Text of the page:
A view of the windows in the room where Jose Roberto Arruda is being held in at the Federal Police compound in Brasilia. Below, a view of his bunk beds and office desk.
THE political crisis in Brasilia continues with the Federal District Governor Jose Roberto Arruda still being held at the headquarters of the Federal Police, a month after he was accused of trying to obstruct an investigation into massive corruption in his administration.
The threat of federal intervention in the governing of the Federal District has eased for the time being, with the federal Supreme Court loath to intervene in a district that was given political emancipation only in 1988.
Last week the Federal District Assembly voted to begin impeachment proceedings against Arruda. If he does not resign before the process is over, which takes several months, he could see his political rights suspended for up to eight years. Last Saturday, two district representatives tried to serve Arruda with the notice of the impeachment proceedings, but he refused to receive it, later saying in a handwritten letter to the Federal District Assembly that he wanted access to the full report on his impeachment before accepting the notification. The representatives returned last Monday with two witnesses to corroborate that they had informed Arruda of the proceedings against him, and served him with the notice.
Arruda’s lawyers have been trying to get him moved to house arrest, something the Supreme Court justices have not been inclined to allow since this would facilitate his communication with supporters, and thus possibly make it easier for him to interfere in the Federal Police’s ongoing investigation into corruption in his administration.
The governor is currently allowed visits only from his immediate family and his lawyers. His wife Flavia brings him lunch everyday, although she is not allowed to be alone with him in his room. He is being held in a room of approximately 16.8 square meters in the Federal Police headquarters compound in Brasilia. He had previously been held in a room of 40 square meters. He has access to newspapers and magazines, but is not allowed access to television or telephones. His lawyers claimed that he was being held in a “masmorra”, or a subterranean jail, which forced the Attorney General’s office to release pictures last week of his quarters which showed the room had clean white walls, a bunk bed, an office desk, a small refrigerator, a little sofa and a window.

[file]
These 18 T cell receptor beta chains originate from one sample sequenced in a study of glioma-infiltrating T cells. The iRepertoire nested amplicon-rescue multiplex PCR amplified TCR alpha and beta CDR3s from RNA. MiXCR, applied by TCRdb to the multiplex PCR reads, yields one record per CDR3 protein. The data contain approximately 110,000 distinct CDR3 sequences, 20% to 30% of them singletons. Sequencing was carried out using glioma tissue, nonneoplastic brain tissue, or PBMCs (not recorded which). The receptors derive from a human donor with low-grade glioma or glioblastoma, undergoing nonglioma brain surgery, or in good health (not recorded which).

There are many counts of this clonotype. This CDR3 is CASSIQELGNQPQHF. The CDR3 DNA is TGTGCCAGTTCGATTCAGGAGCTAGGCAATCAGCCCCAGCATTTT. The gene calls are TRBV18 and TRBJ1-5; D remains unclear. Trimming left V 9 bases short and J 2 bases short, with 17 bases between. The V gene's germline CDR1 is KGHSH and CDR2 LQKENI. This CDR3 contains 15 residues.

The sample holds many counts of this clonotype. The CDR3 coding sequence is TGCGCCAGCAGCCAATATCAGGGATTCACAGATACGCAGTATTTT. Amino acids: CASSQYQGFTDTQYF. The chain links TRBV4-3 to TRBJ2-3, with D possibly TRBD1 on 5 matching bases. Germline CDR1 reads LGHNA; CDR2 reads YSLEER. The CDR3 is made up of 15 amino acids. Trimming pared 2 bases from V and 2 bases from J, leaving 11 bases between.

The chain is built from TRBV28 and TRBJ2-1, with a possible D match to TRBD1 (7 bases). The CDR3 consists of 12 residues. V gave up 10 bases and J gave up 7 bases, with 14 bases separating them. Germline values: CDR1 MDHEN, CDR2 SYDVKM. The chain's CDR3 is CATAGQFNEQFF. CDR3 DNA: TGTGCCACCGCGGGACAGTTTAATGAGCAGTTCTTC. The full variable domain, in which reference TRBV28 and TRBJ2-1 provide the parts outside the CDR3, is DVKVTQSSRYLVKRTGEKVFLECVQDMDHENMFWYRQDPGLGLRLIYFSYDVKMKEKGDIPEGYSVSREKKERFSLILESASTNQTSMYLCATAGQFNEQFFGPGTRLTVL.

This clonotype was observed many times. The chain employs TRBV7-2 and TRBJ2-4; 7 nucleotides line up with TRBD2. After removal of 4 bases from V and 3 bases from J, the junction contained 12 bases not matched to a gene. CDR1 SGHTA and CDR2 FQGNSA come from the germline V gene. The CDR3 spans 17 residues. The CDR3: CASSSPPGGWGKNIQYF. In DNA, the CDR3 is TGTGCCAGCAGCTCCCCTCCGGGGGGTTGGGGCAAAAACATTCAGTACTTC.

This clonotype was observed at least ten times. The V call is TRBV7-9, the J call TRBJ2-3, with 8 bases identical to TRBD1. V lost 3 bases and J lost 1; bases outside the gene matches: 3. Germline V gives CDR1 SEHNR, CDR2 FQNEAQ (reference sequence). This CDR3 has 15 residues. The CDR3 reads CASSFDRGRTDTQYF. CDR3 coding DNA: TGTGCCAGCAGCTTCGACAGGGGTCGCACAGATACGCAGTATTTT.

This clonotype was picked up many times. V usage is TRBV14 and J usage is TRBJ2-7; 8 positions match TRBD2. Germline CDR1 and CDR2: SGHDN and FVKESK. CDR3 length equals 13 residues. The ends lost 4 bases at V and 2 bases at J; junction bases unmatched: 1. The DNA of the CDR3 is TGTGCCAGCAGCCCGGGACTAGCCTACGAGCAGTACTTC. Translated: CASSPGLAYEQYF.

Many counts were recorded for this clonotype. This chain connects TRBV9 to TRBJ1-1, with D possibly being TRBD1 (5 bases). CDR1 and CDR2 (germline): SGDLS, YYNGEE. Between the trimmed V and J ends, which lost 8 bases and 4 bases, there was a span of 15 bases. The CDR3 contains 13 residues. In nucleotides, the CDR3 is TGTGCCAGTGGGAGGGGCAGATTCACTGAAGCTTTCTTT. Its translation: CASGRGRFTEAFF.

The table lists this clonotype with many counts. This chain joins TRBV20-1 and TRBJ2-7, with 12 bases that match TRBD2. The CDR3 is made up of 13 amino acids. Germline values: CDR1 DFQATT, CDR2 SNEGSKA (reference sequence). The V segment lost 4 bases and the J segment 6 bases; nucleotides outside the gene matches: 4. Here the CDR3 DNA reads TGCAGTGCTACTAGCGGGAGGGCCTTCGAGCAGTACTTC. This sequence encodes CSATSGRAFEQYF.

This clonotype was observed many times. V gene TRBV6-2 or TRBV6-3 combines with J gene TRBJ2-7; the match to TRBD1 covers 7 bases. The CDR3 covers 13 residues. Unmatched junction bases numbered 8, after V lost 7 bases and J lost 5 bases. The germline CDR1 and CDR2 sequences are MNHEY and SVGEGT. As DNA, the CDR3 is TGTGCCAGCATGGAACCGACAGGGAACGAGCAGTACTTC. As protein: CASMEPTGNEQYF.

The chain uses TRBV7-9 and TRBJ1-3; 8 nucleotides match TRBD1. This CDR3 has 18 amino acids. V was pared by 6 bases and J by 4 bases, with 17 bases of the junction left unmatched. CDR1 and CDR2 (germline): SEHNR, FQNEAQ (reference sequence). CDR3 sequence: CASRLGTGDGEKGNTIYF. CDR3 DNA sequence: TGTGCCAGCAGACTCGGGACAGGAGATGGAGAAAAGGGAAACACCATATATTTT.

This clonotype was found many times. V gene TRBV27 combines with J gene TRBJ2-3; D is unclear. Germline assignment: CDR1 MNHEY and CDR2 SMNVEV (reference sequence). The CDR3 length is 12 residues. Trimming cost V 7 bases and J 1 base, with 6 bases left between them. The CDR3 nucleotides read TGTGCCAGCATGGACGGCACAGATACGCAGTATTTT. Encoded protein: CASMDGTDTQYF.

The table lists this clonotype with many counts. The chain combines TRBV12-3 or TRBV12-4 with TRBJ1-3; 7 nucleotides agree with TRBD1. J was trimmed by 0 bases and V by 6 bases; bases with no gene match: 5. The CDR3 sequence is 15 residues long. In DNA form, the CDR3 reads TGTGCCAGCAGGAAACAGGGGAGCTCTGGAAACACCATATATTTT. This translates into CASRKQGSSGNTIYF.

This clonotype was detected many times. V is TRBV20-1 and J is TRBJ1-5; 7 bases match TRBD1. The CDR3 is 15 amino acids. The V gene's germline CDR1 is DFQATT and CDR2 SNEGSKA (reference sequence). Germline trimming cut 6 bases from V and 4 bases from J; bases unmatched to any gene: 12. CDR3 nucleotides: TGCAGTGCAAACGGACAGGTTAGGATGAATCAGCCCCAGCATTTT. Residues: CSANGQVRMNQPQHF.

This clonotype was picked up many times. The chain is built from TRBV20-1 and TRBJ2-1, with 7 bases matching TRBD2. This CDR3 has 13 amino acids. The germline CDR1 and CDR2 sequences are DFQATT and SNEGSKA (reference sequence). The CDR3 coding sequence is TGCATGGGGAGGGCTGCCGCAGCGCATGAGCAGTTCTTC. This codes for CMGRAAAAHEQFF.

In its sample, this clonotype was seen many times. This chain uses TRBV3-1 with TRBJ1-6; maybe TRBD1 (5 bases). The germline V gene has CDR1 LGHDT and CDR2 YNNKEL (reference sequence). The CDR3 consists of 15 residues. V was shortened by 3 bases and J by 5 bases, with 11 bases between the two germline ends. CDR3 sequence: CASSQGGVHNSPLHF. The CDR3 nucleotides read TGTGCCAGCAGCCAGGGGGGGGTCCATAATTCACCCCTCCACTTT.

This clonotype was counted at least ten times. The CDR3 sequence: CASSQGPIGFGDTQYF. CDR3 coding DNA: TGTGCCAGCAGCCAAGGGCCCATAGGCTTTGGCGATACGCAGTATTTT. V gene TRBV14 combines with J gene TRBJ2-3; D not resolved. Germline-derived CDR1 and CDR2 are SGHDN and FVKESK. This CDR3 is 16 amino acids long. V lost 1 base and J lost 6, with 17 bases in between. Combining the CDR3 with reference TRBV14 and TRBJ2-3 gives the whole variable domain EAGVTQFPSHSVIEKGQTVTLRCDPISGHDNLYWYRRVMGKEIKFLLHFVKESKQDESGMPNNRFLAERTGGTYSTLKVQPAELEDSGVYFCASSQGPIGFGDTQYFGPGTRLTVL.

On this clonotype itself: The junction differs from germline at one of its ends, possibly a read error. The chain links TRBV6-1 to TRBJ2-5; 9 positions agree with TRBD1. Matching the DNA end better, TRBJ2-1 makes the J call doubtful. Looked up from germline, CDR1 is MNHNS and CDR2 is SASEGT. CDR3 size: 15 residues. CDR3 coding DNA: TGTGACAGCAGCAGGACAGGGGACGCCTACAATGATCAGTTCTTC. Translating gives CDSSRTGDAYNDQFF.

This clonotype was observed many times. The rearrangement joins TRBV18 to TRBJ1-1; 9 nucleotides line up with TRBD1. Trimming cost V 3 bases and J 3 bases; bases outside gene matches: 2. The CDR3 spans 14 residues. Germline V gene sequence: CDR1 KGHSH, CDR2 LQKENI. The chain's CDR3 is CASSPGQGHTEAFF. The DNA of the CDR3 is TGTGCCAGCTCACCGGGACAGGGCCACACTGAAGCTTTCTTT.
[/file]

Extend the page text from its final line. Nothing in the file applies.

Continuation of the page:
Arruda’s lawyers have also been claiming that the governor is suffering from pains in one of his ankles, which they claim is swollen and is linked to his diabetes. Two visits to a private hospital this week found Arruda in good health, taking away yet another reason his lawyers were trying to use to push for house arrest.
The three-time former governor of the Federal District, Joaquim Roriz, who is now 75 years old, has been running political ads on television showing himself talking casually about the “shame of corruption” that is currently rocking Brasilia. Roriz is expected to run in the October elections for governor again. He has been embroiled in several corruption scandals in the past, which make his criticisms of Arruda extra ironic. Will voters here remember that when they go to the polls in October? One can only hope so.